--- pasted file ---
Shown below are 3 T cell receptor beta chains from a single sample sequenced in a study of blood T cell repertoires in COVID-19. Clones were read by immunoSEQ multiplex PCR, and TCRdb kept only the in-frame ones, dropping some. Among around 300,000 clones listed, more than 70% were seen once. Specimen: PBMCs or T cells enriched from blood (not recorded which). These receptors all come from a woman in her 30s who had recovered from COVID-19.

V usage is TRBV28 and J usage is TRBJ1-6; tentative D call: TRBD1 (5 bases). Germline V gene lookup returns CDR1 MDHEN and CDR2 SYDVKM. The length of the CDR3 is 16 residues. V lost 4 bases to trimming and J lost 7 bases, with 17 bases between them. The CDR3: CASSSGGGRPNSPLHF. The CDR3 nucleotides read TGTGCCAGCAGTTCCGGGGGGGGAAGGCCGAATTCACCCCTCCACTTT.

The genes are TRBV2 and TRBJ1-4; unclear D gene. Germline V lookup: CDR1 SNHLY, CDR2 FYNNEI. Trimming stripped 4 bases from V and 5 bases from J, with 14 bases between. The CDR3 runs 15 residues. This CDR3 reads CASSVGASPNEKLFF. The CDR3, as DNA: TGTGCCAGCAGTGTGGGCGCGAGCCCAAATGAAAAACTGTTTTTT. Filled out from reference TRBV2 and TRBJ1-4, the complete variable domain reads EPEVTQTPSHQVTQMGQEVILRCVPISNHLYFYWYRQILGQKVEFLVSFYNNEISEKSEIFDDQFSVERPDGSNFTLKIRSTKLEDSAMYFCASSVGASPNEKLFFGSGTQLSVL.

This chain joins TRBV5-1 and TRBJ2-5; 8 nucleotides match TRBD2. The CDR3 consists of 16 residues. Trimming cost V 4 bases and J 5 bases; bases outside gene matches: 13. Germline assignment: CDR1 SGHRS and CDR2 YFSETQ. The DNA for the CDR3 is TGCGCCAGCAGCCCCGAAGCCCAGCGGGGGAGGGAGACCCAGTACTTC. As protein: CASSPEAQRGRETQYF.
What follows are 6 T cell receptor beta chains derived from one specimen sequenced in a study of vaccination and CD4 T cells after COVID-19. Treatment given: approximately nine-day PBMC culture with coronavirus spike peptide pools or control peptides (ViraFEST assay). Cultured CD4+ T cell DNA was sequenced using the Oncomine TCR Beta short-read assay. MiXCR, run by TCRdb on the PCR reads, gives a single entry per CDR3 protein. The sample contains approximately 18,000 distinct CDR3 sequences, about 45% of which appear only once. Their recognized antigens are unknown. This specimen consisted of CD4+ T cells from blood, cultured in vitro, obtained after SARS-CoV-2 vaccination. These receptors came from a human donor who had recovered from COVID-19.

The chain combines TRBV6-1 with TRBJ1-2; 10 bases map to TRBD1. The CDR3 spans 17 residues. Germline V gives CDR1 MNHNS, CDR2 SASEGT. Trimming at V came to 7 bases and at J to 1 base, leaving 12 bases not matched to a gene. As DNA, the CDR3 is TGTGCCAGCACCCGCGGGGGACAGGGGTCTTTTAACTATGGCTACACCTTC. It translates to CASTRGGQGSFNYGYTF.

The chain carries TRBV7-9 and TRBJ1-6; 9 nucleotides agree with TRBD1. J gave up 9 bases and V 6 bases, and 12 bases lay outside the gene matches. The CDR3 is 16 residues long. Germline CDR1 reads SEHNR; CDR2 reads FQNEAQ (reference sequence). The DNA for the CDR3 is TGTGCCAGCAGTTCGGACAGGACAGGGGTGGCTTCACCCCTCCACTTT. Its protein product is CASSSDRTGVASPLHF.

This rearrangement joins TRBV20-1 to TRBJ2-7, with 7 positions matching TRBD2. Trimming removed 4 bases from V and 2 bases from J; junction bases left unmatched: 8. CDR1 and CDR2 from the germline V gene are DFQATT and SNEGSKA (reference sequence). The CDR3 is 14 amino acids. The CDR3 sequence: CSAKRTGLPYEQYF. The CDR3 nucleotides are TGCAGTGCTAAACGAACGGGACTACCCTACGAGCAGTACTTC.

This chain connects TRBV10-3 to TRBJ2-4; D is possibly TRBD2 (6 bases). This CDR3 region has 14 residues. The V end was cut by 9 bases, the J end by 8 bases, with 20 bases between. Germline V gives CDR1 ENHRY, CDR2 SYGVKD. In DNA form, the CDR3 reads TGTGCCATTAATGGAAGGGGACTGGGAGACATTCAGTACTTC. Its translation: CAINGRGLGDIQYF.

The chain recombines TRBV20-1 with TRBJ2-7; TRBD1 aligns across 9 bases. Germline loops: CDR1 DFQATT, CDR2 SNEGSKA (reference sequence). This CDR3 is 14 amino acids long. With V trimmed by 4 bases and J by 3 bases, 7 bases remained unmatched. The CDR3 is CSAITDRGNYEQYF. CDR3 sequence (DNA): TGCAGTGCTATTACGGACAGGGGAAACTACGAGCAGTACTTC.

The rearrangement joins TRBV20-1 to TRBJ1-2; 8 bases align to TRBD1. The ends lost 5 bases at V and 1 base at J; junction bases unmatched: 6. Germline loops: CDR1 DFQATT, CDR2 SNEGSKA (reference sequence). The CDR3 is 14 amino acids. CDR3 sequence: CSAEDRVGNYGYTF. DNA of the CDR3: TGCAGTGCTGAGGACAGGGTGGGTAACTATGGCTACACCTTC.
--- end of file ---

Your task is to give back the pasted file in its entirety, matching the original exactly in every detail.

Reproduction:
Shown below are 3 T cell receptor beta chains from a single sample sequenced in a study of blood T cell repertoires in COVID-19. Clones were read by immunoSEQ multiplex PCR, and TCRdb kept only the in-frame ones, dropping some. Among around 300,000 clones listed, more than 70% were seen once. Specimen: PBMCs or T cells enriched from blood (not recorded which). These receptors all come from a woman in her 30s who had recovered from COVID-19.

V usage is TRBV28 and J usage is TRBJ1-6; tentative D call: TRBD1 (5 bases). Germline V gene lookup returns CDR1 MDHEN and CDR2 SYDVKM. The length of the CDR3 is 16 residues. V lost 4 bases to trimming and J lost 7 bases, with 17 bases between them. The CDR3: CASSSGGGRPNSPLHF. The CDR3 nucleotides read TGTGCCAGCAGTTCCGGGGGGGGAAGGCCGAATTCACCCCTCCACTTT.

The genes are TRBV2 and TRBJ1-4; unclear D gene. Germline V lookup: CDR1 SNHLY, CDR2 FYNNEI. Trimming stripped 4 bases from V and 5 bases from J, with 14 bases between. The CDR3 runs 15 residues. This CDR3 reads CASSVGASPNEKLFF. The CDR3, as DNA: TGTGCCAGCAGTGTGGGCGCGAGCCCAAATGAAAAACTGTTTTTT. Filled out from reference TRBV2 and TRBJ1-4, the complete variable domain reads EPEVTQTPSHQVTQMGQEVILRCVPISNHLYFYWYRQILGQKVEFLVSFYNNEISEKSEIFDDQFSVERPDGSNFTLKIRSTKLEDSAMYFCASSVGASPNEKLFFGSGTQLSVL.

This chain joins TRBV5-1 and TRBJ2-5; 8 nucleotides match TRBD2. The CDR3 consists of 16 residues. Trimming cost V 4 bases and J 5 bases; bases outside gene matches: 13. Germline assignment: CDR1 SGHRS and CDR2 YFSETQ. The DNA for the CDR3 is TGCGCCAGCAGCCCCGAAGCCCAGCGGGGGAGGGAGACCCAGTACTTC. As protein: CASSPEAQRGRETQYF.
What follows are 6 T cell receptor beta chains derived from one specimen sequenced in a study of vaccination and CD4 T cells after COVID-19. Treatment given: approximately nine-day PBMC culture with coronavirus spike peptide pools or control peptides (ViraFEST assay). Cultured CD4+ T cell DNA was sequenced using the Oncomine TCR Beta short-read assay. MiXCR, run by TCRdb on the PCR reads, gives a single entry per CDR3 protein. The sample contains approximately 18,000 distinct CDR3 sequences, about 45% of which appear only once. Their recognized antigens are unknown. This specimen consisted of CD4+ T cells from blood, cultured in vitro, obtained after SARS-CoV-2 vaccination. These receptors came from a human donor who had recovered from COVID-19.

The chain combines TRBV6-1 with TRBJ1-2; 10 bases map to TRBD1. The CDR3 spans 17 residues. Germline V gives CDR1 MNHNS, CDR2 SASEGT. Trimming at V came to 7 bases and at J to 1 base, leaving 12 bases not matched to a gene. As DNA, the CDR3 is TGTGCCAGCACCCGCGGGGGACAGGGGTCTTTTAACTATGGCTACACCTTC. It translates to CASTRGGQGSFNYGYTF.

The chain carries TRBV7-9 and TRBJ1-6; 9 nucleotides agree with TRBD1. J gave up 9 bases and V 6 bases, and 12 bases lay outside the gene matches. The CDR3 is 16 residues long. Germline CDR1 reads SEHNR; CDR2 reads FQNEAQ (reference sequence). The DNA for the CDR3 is TGTGCCAGCAGTTCGGACAGGACAGGGGTGGCTTCACCCCTCCACTTT. Its protein product is CASSSDRTGVASPLHF.

This rearrangement joins TRBV20-1 to TRBJ2-7, with 7 positions matching TRBD2. Trimming removed 4 bases from V and 2 bases from J; junction bases left unmatched: 8. CDR1 and CDR2 from the germline V gene are DFQATT and SNEGSKA (reference sequence). The CDR3 is 14 amino acids. The CDR3 sequence: CSAKRTGLPYEQYF. The CDR3 nucleotides are TGCAGTGCTAAACGAACGGGACTACCCTACGAGCAGTACTTC.

This chain connects TRBV10-3 to TRBJ2-4; D is possibly TRBD2 (6 bases). This CDR3 region has 14 residues. The V end was cut by 9 bases, the J end by 8 bases, with 20 bases between. Germline V gives CDR1 ENHRY, CDR2 SYGVKD. In DNA form, the CDR3 reads TGTGCCATTAATGGAAGGGGACTGGGAGACATTCAGTACTTC. Its translation: CAINGRGLGDIQYF.

The chain recombines TRBV20-1 with TRBJ2-7; TRBD1 aligns across 9 bases. Germline loops: CDR1 DFQATT, CDR2 SNEGSKA (reference sequence). This CDR3 is 14 amino acids long. With V trimmed by 4 bases and J by 3 bases, 7 bases remained unmatched. The CDR3 is CSAITDRGNYEQYF. CDR3 sequence (DNA): TGCAGTGCTATTACGGACAGGGGAAACTACGAGCAGTACTTC.

The rearrangement joins TRBV20-1 to TRBJ1-2; 8 bases align to TRBD1. The ends lost 5 bases at V and 1 base at J; junction bases unmatched: 6. Germline loops: CDR1 DFQATT, CDR2 SNEGSKA (reference sequence). The CDR3 is 14 amino acids. CDR3 sequence: CSAEDRVGNYGYTF. DNA of the CDR3: TGCAGTGCTGAGGACAGGGTGGGTAACTATGGCTACACCTTC.